- Risk Factors
Intertriginous psoriasis, also known as inverse psoriasis, is a rare type of psoriasis that occurs in skin folds, such as the armpits, under the breasts, and groin.
Psoriasis is an autoimmune skin condition that affects between 3%-7% of all people with psoriasis and is more likely to occur in people who are overweight or obese. Because the areas affected are more delicate, treatment can be challenging.
What are the symptoms of intertriginous psoriasis?
Smooth, glossy, red lesions in the folds of your body are typical features of intertriginous psoriasis. Because it occurs in moist areas of the body, it does not have the characteristic scaly patches of plaque psoriasis.
Intertriginous psoriasis generally appears as follows:
- Red, smooth, glossy skin lesions
- Absence of silvery scales
- Clearly defined lesions or occasionally extremely flat weeping plaques
- Skin irritation and discomfort
Since bacterial and fungal infections can cause similar symptoms, making an accurate diagnosis can be difficult. The expertise of a dermatologist can be helpful in detecting intertriginous psoriasis.
What causes intertriginous psoriasis?
Experts are unclear what causes psoriasis or intertriginous psoriasis. However, all types of psoriasis are autoimmune diseases, which means that the immune system attacks healthy cells of the body. This promotes increased new skin cell formation and inflammation.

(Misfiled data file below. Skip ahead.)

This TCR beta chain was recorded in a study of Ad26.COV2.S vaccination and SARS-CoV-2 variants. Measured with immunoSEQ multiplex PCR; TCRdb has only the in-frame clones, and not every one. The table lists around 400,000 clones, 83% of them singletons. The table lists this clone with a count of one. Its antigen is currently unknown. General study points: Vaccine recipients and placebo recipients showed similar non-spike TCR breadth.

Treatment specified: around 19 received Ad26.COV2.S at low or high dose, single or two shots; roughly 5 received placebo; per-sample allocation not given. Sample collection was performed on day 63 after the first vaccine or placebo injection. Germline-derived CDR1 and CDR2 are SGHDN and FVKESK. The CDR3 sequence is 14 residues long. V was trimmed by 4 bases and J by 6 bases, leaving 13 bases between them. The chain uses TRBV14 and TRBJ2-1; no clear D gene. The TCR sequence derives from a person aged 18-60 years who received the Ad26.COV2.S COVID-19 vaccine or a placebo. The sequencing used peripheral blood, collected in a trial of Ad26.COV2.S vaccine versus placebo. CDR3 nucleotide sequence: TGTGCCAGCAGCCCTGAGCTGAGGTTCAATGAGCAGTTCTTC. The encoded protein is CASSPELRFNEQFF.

One major trigger of intertriginous psoriasis is irritation caused by friction and rubbing. Since the affected areas in the skin folds are warm and damp, they act as an ideal environment for bacteria, fungi, and yeast to grow, which activates the immune system even more.
Other possible triggers of intertriginous psoriasis include:
What are risk factors for intertriginous psoriasis?
People who are overweight or have deep skin folds are more likely to develop intertriginous psoriasis. It often affects people who already have another type of psoriasis, such as plaque psoriasis.
Other risk factors that lead to intertriginous psoriasis include:
What are the complications of intertriginous psoriasis?
When left untreated, intertriginous psoriasis can cause infection and complications such as:
- Secondary fungal infection, most commonly Candida albicans (thrush)
- Skin thinning as a result of long-term use of powerful topical steroid creams
- Lichenification (a type of dermatitis) caused by rubbing and scratching
- Sexual problems due to pain and embarrassment
Can you prevent intertriginous psoriasis?
Because the condition is not fully understood, it is not always possible to prevent intertriginous psoriasis. However, you can take certain precautions to protect your skin, especially in areas that are more susceptible:
- Keep skin cool and dry
- Lose extra weight
- Use psoriasis medications
- Use fragrance-free, gentle cleansers
- Wear garments that are loose-fitting and made of absorbent materials
If you already have psoriasis, talk to your doctor about your risk of developing intertriginous psoriasis and how you can guard against the disease.
What are treatment options for intertriginous psoriasis?